Top Mental Health Jobs in Australia

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Massive strides have been made in the field of mental health over recent decades, with the stigma surrounding the so-called “black dog” of depression and other common mental illnesses including anxiety, body image disorders and schizophrenia lifting at the very same time social awareness has increased.

As a result, more and more Australians feel comfortable confiding in family and friends when suffering a mental illness and crucially, seeking the help of qualified professionals who are in higher demand than ever before.

With an estimated 1 in 5 Australians (20%) suffering a mental illness in any given year and up to 45% experiencing this condition at least once in their lifetime, the work of our counsellors, psychologists, psychiatrists, youth and social workers plays a critical role in our healthcare system, helping improve individual’s quality-of-life and the strength of our communities more broadly.

Listed below are some of the most common mental health jobs in Australia for those seeking a career caring for others:

4 Key Positions for Pursuing a Mental Health Career in Australia

Counselling Jobs: The Art of Being a Good Listener

Counsellors are often the first port-of-call for Australians suffering a mental illness, with their role being essentially that of a good listener and advice-giver.

On a day-to-day basis a counsellor’s job will typically involve sitting down with their clients to confidentially talk through any educational, emotional, social or relationship issues which are causing them distress or worry, before identifying specific therapies which may help them regain their sense of wellbeing.

Whilst counselling jobs don’t require any medical training unlike psychiatry and psychology jobs, counsellors are able to conduct basic treatments including cognitive behavioural therapy, interpersonal therapy and talking therapy.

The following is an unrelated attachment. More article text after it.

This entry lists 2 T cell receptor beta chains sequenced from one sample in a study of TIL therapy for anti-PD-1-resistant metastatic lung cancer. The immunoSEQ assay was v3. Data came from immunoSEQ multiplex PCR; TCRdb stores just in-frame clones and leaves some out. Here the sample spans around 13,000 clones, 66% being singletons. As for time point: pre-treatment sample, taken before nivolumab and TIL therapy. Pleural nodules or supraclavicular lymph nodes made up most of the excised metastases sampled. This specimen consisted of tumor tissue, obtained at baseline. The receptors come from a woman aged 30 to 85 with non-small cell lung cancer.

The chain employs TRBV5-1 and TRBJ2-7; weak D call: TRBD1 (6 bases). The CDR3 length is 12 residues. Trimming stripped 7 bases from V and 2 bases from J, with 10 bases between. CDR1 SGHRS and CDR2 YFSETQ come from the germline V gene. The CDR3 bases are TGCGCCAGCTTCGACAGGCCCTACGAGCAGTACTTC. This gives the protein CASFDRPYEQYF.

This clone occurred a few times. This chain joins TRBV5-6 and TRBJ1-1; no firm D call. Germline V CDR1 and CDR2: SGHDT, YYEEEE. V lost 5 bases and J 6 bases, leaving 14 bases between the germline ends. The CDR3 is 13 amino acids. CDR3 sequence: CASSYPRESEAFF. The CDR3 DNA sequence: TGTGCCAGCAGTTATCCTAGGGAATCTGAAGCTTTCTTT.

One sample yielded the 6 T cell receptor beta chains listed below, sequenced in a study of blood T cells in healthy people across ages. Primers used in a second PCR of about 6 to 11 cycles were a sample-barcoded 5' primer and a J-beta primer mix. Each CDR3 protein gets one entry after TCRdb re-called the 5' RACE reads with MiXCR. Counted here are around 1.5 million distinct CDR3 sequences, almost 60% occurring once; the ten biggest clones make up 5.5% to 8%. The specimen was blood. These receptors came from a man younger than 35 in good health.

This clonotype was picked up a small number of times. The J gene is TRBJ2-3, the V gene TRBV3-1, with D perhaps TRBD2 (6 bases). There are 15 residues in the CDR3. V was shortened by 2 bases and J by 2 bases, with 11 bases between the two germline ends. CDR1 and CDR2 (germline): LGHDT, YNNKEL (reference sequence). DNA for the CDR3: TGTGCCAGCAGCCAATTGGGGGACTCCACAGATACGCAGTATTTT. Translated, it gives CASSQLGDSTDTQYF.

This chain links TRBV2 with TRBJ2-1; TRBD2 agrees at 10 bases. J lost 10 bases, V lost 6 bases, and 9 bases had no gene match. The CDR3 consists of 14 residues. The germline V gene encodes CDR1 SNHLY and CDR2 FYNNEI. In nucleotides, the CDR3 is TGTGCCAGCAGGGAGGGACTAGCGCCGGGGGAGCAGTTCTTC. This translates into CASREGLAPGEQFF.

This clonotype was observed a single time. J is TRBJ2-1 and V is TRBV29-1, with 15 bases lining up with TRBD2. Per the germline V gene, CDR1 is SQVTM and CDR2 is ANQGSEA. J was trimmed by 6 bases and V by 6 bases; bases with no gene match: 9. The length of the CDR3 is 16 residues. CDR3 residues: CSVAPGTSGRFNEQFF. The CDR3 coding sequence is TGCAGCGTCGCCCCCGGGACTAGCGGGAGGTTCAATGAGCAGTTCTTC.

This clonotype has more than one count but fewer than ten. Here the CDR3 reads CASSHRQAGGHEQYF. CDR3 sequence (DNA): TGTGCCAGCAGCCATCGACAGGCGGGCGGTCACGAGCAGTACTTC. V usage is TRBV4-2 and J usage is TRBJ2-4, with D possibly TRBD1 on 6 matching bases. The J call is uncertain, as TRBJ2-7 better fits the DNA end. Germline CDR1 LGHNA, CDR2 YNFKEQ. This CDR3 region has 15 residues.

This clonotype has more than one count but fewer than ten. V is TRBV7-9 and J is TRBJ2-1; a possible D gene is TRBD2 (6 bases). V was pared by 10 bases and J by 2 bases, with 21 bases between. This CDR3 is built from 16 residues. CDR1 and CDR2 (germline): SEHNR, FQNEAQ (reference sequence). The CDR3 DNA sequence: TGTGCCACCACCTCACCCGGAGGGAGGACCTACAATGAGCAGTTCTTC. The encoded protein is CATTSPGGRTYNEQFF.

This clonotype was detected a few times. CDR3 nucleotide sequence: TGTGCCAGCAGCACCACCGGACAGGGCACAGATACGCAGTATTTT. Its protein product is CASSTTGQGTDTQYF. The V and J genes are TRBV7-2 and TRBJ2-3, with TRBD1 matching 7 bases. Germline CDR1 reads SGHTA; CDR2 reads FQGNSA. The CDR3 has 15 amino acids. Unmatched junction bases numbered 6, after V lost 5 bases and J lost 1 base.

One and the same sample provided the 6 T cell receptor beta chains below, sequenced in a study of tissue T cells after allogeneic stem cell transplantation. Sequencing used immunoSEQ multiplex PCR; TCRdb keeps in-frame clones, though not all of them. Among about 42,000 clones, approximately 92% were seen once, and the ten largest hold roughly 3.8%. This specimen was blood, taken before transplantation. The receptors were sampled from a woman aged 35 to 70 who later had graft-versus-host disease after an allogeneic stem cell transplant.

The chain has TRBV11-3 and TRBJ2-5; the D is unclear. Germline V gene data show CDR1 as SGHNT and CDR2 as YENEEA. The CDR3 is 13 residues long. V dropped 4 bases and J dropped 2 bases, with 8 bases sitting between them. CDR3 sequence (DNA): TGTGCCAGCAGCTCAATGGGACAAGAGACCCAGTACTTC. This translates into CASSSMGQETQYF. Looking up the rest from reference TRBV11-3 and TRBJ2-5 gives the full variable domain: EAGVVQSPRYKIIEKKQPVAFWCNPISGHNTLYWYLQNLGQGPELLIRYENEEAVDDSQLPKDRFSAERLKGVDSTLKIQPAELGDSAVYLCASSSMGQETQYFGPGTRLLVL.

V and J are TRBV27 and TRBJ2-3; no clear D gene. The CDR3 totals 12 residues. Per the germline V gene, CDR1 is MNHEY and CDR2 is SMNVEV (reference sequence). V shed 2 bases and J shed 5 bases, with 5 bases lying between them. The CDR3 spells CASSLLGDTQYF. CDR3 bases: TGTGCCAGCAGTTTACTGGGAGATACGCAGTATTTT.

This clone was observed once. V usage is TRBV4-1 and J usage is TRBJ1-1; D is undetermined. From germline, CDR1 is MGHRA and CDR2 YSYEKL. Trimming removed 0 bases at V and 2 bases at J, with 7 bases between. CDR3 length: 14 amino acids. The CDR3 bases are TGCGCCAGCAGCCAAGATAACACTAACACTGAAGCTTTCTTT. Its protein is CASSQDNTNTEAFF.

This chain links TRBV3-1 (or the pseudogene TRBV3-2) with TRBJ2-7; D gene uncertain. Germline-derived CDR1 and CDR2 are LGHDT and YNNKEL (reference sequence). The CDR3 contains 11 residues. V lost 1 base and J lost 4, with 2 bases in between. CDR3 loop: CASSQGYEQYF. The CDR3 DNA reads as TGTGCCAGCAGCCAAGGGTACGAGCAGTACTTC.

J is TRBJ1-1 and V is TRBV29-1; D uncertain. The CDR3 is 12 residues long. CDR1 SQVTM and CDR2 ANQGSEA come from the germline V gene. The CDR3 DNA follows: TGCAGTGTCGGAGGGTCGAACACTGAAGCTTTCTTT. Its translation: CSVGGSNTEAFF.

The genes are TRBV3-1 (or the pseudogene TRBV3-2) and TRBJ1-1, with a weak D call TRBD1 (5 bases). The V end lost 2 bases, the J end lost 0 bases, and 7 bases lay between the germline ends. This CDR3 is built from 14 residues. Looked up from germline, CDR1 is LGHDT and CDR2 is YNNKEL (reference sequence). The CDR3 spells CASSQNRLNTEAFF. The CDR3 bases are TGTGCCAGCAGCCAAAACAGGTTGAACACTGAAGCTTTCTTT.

•   Education & Training: Diploma or Bachelor or Master of Counselling (1-4 years)
  •   Professional Associations: ACA, ARCAP, PACFA
  •   Salary: $37,480 (graduate), $58,213 (median), $79,067 (experienced)

Psychiatry Jobs: Medically-Trained Experts in Human Behaviour

Psychiatrists are highly-trained medical professionals who perform one of the most complex and demanding jobs in mental health care across Australia, with their work placing them in a variety of environments, ranging from busy public hospitals, to private medical clinics and everything in between.

Given the extensive training individuals must undertake to perform this role, psychiatry jobs are at the exclusive end of the labour market and attract amongst the highest salaries in the country.

On a typical working day, a psychiatrist’s role will be to assess, diagnose and treat their patient’s mental, emotional and behavioural disorders through a variety of treatments which may include psychotherapy, medication, invasive medical procedures and ongoing rehabilitation programs.

Psychology Jobs: The GP’s of Mental Health

Psychologists are the ‘GP’s of mental health jobs’ with their skills and training allowing them to perform a role that has significant areas of overlap with psychiatrists, social workers and counsellors.

Unlike psychiatrists, they are not trained medical professionals but rather experts in the human mind and human behaviour.

Their key day-to-day duties include assessing and diagnosing mental and behavioural problems facing their clients, before recommending or providing tailored treatments which may include behavioural therapy, group therapy and one-on-one counselling sessions to name a few examples.

Psychologists are unable to prescribe medication, however they often refer their clients to fully-qualified medical professionals where necessary, including psychiatrists.

  • Education & Training: Bachelor of Psychology (3 years), followed by 4th Year Honours, followed by 1-2 Years Professional Internship (5-6 years in total)
  • Professional Associations: ACPA, APAC, APS, PBA
  • Salary: $49,414 (graduate), $70,428 (median), $120,232 (experienced)

Youth & Social Work Jobs: Giving Hope to those in Need

Young people and disadvantaged Australians are especially at risk of suffering a mental illness, particularly those who live in areas with high unemployment and other social ills.

Youth workers perform a similar role to counsellors, possessing specific training in dealing with young people who may be moody and unpredictable.

Social workers on the other hand, deal with individuals of all age groups, including the relatives of their younger clients.

Their key aim is to identify the cause of ingrained social issues, before recommending appropriate treatments. Like counsellors, youth and social workers can also refer clients to external parties for additional treatment including trained medical specialists and even law enforcement authorities where necessary.

  • Education & Training: Bachelor or Master of Social Work (1.5-4 years)
  • Professional Associations: AASW, ACWA, NASW, YWA
  • Salary: $41,216 (graduate), $58,988 (median), $79,616 (experienced)